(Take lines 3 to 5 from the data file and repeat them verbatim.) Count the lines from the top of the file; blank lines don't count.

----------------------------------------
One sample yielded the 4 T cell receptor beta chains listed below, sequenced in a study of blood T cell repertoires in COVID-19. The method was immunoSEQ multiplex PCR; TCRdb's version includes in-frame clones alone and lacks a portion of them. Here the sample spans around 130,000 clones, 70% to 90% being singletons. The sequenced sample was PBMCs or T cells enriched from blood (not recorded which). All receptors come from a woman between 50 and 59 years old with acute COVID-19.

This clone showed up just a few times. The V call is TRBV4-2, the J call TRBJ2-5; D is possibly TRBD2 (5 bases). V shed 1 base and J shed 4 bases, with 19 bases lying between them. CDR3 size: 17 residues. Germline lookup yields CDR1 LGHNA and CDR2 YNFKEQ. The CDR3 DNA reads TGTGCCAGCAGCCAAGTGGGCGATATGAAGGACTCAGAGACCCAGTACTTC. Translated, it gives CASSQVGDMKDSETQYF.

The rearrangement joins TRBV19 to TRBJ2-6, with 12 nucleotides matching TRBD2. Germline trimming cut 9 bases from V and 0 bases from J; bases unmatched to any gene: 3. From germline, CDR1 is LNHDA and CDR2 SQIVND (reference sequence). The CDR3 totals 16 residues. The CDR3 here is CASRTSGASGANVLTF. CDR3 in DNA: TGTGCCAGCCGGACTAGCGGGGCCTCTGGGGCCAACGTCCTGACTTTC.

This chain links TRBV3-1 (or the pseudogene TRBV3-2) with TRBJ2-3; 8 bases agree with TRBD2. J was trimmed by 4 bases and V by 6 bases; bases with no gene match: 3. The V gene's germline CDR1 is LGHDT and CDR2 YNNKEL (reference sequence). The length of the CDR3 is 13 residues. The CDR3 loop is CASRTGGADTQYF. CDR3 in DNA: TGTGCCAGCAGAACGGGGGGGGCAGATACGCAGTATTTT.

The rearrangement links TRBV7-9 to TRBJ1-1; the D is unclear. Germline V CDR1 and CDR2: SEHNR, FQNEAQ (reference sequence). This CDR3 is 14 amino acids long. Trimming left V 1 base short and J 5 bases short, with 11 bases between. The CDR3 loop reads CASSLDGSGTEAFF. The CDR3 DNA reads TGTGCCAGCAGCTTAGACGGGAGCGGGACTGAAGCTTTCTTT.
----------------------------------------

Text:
The rearrangement joins TRBV19 to TRBJ2-6, with 12 nucleotides matching TRBD2. Germline trimming cut 9 bases from V and 0 bases from J; bases unmatched to any gene: 3. From germline, CDR1 is LNHDA and CDR2 SQIVND (reference sequence). The CDR3 totals 16 residues. The CDR3 here is CASRTSGASGANVLTF. CDR3 in DNA: TGTGCCAGCCGGACTAGCGGGGCCTCTGGGGCCAACGTCCTGACTTTC.

This chain links TRBV3-1 (or the pseudogene TRBV3-2) with TRBJ2-3; 8 bases agree with TRBD2. J was trimmed by 4 bases and V by 6 bases; bases with no gene match: 3. The V gene's germline CDR1 is LGHDT and CDR2 YNNKEL (reference sequence). The length of the CDR3 is 13 residues. The CDR3 loop is CASRTGGADTQYF. CDR3 in DNA: TGTGCCAGCAGAACGGGGGGGGCAGATACGCAGTATTTT.

The rearrangement links TRBV7-9 to TRBJ1-1; the D is unclear. Germline V CDR1 and CDR2: SEHNR, FQNEAQ (reference sequence). This CDR3 is 14 amino acids long. Trimming left V 1 base short and J 5 bases short, with 11 bases between. The CDR3 loop reads CASSLDGSGTEAFF. The CDR3 DNA reads TGTGCCAGCAGCTTAGACGGGAGCGGGACTGAAGCTTTCTTT.